In the second case (16 May 1991) the dryline extended southward from a surface low that was associated with a translating upper level trough. During midday the dryline moved rapidly across western Oklahoma and a synoptic scale bulge developed. In early afternoon a discontinuous “jump” in position took place wherein a second dryline developed farther east while the original one to the west lost definition. To the north of the bulge an elongated swath of cooler air oriented approximately normal to the dryline was present and resulted from the passage of thunderstorms over the swath during the previous night. Just to the south of the cool swath and just west of the dryline preferential warming was observed through the depth of the boundary layer by aircraft and by satellite (see Figure 1). Lowered pressure just west of the dryline bulge likely backed the winds ahead of the dryline and produced enhanced convergence along a short dryline sector (consistent with pronounced clear air radar return along this sector). As a result this was an along-line location where thunderstorms developed. Convective cloud development was depressed (Fig. 1) along the section of the dryline that passed over the cool swath, owing to increased latent heat flux and reduced sensible heat flux over the wetted soil, and consequently a shallower and more moist boundary layer. On the north side of the cool swath along the northern border of Oklahoma another cluster of thunderstorms developed at the intersection of the dryline and a short cloud line that extended into the dry air. Low-level convergence was enhanced at this intersection as verified by aircraft measurements. The short cloud line existed for 2.5 hours prior to the development of deep convection, and appears to have originated over the region that received the heaviest rainfall on the previous night. The mechanism for development of this short line is unknown, but likely related to enhanced evaporation of water from the surface.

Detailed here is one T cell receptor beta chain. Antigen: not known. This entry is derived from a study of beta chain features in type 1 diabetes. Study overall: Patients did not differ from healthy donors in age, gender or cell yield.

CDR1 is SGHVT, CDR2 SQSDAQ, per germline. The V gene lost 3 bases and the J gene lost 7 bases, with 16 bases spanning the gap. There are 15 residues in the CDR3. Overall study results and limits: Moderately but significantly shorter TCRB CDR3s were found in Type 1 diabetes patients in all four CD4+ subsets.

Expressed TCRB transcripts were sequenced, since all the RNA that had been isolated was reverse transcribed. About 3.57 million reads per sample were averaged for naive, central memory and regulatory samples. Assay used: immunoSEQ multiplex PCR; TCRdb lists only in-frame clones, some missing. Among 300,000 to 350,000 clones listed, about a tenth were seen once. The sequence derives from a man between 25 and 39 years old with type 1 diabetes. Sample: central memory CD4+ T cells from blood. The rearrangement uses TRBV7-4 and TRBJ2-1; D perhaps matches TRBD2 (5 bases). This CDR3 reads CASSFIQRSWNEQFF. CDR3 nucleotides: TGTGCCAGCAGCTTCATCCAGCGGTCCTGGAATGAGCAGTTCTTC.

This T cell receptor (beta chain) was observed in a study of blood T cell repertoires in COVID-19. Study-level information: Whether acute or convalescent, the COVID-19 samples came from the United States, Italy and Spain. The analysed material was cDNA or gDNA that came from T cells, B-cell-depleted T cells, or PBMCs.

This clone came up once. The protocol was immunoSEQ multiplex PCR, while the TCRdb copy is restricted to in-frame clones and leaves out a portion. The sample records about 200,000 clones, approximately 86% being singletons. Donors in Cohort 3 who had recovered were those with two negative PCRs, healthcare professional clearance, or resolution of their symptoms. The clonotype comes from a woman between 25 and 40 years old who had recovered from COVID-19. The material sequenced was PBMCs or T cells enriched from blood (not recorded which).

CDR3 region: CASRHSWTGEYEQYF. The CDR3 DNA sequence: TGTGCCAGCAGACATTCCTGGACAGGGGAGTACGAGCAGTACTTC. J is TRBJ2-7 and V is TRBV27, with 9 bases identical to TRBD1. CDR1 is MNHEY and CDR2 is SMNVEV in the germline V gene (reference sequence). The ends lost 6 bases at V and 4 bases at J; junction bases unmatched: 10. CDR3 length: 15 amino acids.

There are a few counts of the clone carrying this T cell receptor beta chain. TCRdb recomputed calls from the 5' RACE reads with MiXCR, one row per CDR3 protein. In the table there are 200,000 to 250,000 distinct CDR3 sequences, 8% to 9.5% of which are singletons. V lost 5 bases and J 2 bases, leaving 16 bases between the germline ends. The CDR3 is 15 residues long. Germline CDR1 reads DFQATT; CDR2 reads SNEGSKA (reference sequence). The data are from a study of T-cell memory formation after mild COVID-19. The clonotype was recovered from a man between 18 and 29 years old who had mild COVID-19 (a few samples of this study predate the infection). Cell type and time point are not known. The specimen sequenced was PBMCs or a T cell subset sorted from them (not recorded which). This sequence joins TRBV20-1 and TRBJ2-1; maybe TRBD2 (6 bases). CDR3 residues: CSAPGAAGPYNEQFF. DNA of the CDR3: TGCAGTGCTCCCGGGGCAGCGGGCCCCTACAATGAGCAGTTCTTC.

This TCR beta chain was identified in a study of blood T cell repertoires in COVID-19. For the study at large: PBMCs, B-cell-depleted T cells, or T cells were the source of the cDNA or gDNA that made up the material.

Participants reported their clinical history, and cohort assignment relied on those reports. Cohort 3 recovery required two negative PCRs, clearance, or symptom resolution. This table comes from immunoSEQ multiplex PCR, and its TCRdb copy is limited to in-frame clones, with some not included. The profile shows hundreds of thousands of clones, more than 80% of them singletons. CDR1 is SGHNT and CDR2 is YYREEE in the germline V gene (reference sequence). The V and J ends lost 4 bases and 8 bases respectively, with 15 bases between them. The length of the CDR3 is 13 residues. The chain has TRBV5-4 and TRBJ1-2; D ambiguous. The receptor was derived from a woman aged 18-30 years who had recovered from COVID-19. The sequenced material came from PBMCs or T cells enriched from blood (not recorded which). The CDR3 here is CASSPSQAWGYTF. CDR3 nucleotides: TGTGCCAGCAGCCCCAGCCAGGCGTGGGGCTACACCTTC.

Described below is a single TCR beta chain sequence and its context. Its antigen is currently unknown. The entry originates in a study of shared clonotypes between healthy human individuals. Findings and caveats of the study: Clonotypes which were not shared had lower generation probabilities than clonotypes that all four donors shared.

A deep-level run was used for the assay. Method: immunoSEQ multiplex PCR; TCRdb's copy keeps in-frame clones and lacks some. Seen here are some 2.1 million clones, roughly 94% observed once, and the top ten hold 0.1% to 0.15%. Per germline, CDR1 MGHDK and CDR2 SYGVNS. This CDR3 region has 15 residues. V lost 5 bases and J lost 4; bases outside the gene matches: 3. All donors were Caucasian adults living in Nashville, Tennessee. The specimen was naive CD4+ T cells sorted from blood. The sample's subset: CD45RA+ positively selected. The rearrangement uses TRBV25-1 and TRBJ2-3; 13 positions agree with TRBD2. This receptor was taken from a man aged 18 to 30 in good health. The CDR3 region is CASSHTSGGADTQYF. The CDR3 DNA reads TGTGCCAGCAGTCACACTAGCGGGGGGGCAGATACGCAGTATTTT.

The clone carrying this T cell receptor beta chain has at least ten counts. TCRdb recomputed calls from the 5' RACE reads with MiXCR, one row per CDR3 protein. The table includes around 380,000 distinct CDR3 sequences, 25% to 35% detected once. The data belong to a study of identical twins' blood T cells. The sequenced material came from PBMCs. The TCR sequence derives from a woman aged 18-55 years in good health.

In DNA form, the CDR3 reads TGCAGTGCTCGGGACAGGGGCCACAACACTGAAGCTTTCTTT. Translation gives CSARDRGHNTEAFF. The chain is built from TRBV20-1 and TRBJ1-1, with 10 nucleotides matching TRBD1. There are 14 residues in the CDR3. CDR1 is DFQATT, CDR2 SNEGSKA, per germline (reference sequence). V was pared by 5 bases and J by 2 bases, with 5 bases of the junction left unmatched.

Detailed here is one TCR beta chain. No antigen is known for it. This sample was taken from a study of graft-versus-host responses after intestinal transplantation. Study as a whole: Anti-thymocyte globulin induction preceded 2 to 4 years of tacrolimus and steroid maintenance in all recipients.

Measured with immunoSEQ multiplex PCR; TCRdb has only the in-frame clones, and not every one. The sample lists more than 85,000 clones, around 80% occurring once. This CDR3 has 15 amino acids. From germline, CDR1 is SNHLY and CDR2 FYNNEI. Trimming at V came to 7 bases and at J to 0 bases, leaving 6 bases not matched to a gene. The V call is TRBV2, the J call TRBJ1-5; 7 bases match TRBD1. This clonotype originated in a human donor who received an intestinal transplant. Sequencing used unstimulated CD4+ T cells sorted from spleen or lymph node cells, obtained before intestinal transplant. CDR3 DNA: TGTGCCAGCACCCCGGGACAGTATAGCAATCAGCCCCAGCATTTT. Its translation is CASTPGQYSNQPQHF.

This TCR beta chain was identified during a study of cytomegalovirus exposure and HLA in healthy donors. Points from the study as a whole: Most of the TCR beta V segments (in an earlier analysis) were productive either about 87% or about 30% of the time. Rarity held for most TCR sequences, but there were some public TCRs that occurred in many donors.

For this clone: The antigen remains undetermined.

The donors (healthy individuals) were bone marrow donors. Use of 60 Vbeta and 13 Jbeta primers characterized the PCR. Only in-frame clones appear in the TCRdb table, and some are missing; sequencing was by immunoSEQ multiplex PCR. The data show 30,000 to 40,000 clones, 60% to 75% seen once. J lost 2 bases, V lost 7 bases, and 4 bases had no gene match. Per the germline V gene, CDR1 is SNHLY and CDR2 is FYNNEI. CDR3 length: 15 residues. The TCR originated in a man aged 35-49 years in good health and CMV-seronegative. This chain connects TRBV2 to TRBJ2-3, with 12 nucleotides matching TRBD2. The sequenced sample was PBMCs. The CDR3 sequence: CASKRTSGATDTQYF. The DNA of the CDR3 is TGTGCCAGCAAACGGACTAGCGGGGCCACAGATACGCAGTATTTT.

On a third day (15 May 1991) another quiescent north-south dryline was again located in the eastern Texas Panhandle. The MM5 model was run in triple-nested (18, 6, and 2 km spacing) format from initial condition specified on the large scale at 12 UTC that morning in an attempt to simulate the dryline location and convective initiation along it. The simulation produced a late afternoon dryline that was about 30 km farther west than observed, and deep convective initiation occurred about 90 minutes earlier in the simulation than was observed by radar. The character of modeled and observed convection (scattered line) was similar. Prior to convective initiation the simulation included pronounced boundary layer horizontal convective rolls in the dry air west of the dryline. Deep convection first occurred just east of the dryline near the intersections of particularly vigorous rolls and the dryline. The downdraft portion of the roll circulations to the immediate west of the surface dryline appears to have preferentially transferred westerly momentum from aloft to the surface, as indicated by mesoscale bulges in the dryline near these roll intersections. Enhanced low-level convergence and upward motion ahead of these bulges appear to have provided a favorable environment for convective initiation. Unfortunately, the initiation region of the observed convection was not within range of any radar that could sample clear air return.

The common thread among all these cases is that processes in the dry air (in a variety of forms) appear to have increased low-level convergence in local areas along the dryline leading to convective initiation. The paper will present highlights of the analyses performed in each case.